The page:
It was raining cats and dogs. We were on our way to the marina when Sorin suggested that we stop at the supermarket. Not ideal in the pouring rain. But, as the Romanian saying goes ‘don’t leave for tomorrow what you can do today’, I agreed.
When we entered the supermarket we were stunned by the agglomeration of people around the counters. Some were wearing face masks.
This took us by surprise. Not because we were not up to date with the latest news. But, because we wouldn’t have thought that it would have such an immediate impact on people. Earlier that afternoon it was announced that 1 case of Covid-19 was discovered in the community. That’s right. One single Covid-19 case and reality was all of the sudden upside down.
Later that afternoon, following on from a Cabinet emergency meeting, a stay at home order was issued for the entire country for 3 days. Later it was extended to 7 days. And then 2 weeks. Some people here and abroad denounced this as a terrible exaggeration. They are entitled to their opinion, of course, but they ought to be reminded that this is how NEw Zealand afforded a normal life for most of the last 18 months. Through “a hard and early response” meant to stamp out the spread of the highly contagious Delta variant, this time.
The Covid-19 cases increased exponentially and spread geographically. Due to the immediate government response the cases were contained to Auckland and Wellington. The local managed isolation facilities were struggling to accommodate the emerging new Covid infected cases timely. We hope, however, that the discipline, commitment and hard work of ‘the 5 million team’ will pay off eventually.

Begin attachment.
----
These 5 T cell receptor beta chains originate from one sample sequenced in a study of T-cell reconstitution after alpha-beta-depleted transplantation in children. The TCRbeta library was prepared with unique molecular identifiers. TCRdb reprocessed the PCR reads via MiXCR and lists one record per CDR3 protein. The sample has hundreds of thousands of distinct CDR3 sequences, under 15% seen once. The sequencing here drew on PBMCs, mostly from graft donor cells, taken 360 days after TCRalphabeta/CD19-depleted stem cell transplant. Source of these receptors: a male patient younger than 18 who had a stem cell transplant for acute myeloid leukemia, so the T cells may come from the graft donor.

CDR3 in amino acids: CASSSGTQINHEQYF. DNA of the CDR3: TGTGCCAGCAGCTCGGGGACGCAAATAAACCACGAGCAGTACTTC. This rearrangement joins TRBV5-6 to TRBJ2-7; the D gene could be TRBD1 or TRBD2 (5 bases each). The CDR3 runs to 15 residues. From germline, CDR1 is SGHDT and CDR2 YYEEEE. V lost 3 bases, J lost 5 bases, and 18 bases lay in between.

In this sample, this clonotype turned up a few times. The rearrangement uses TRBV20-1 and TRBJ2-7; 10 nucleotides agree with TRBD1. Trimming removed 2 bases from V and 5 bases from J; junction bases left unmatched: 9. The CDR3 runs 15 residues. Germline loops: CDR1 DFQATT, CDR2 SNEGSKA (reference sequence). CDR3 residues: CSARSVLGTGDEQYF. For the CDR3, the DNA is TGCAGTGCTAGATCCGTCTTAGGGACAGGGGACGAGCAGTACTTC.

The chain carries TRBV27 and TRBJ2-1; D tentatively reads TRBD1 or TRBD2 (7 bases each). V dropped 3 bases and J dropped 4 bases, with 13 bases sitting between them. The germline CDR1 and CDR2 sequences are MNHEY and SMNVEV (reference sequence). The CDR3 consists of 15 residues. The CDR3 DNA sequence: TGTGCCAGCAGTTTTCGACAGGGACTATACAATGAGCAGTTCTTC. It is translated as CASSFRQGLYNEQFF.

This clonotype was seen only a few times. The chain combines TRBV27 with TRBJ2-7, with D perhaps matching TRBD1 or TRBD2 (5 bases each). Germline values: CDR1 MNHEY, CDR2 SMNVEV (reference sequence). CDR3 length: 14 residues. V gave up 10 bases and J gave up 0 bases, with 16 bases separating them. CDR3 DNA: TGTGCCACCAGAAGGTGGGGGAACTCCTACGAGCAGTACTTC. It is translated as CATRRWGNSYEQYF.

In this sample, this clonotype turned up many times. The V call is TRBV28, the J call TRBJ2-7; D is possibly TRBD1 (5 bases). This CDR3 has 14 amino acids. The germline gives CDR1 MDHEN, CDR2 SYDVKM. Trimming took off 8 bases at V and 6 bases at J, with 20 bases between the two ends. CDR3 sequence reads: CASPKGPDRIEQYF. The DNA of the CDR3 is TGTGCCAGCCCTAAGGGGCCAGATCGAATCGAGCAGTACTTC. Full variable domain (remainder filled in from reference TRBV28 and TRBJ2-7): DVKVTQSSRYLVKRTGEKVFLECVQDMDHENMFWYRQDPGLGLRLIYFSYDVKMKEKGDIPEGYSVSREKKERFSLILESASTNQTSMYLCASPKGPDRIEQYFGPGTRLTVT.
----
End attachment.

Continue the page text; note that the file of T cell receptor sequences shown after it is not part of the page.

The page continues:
Our partying mood culminating in Ana’s birthday celebration just days before the Delta outbreak in NZ had to come to a halt. We felt very privileged for having been able to make the most of her big day: – aboard Mehalah with ‘twin sister’ and away enjoying a teepee experience.
Before lockdown, we also had the opportunity to further sink into the local culture and its idiosyncrasies:-
Pastafarianism and the Flying Spaghetti Monster
Whether or not you like Bob Marley’s music, you will have heard of Rastafarians. I bet you did not hear of Pastafarians and the flying spaghetti monster though! Sounds like I am taking the mickey but I am not. Pastafarianism is a recognised religion in New Zealand. We came across one of its adepts at a ‘mid winter Xmas party’. Initially we too thought that our newly made friend is taking the mickey, but when asking Mr Google we were proved wrong.
‘Mid-winter Christmas Party’
What is a ‘mid winter Xmas Party’? you may ask. Is it something to do with the Pastafarianism? No, it isn’t. It is a welcome opportunity for a big ‘piss up’ as one of our kiwi friends reckons. However, in all fairness, although New Zealand is a Christian country, Northern Hemisphere Christmas traditions do not translate that well in the middle of the Southern Pacific summer. So, clever types realised that the solution is to have two Christmas celebrations a year:- a summer themed one for the actual Christmas day and a ‘faux Yuletide’ marked in the middle of the Southern Hemisphere winter. We wonder if we will come across this ‘celebration’ on the other side of the Tasman, or is this idiosyncrasy just a creative expression of Kiwi quirkiness?
During the Covid lockdown in NZ we continue having fun in the best way we can. We keep ourselves entertained mainly by catching up with work on Mehalah, but also with some leisurely physical activity. We are noticing, however, that our positive response to this change is starting to wear off…we are clearly ready to resume normal life. But, will we?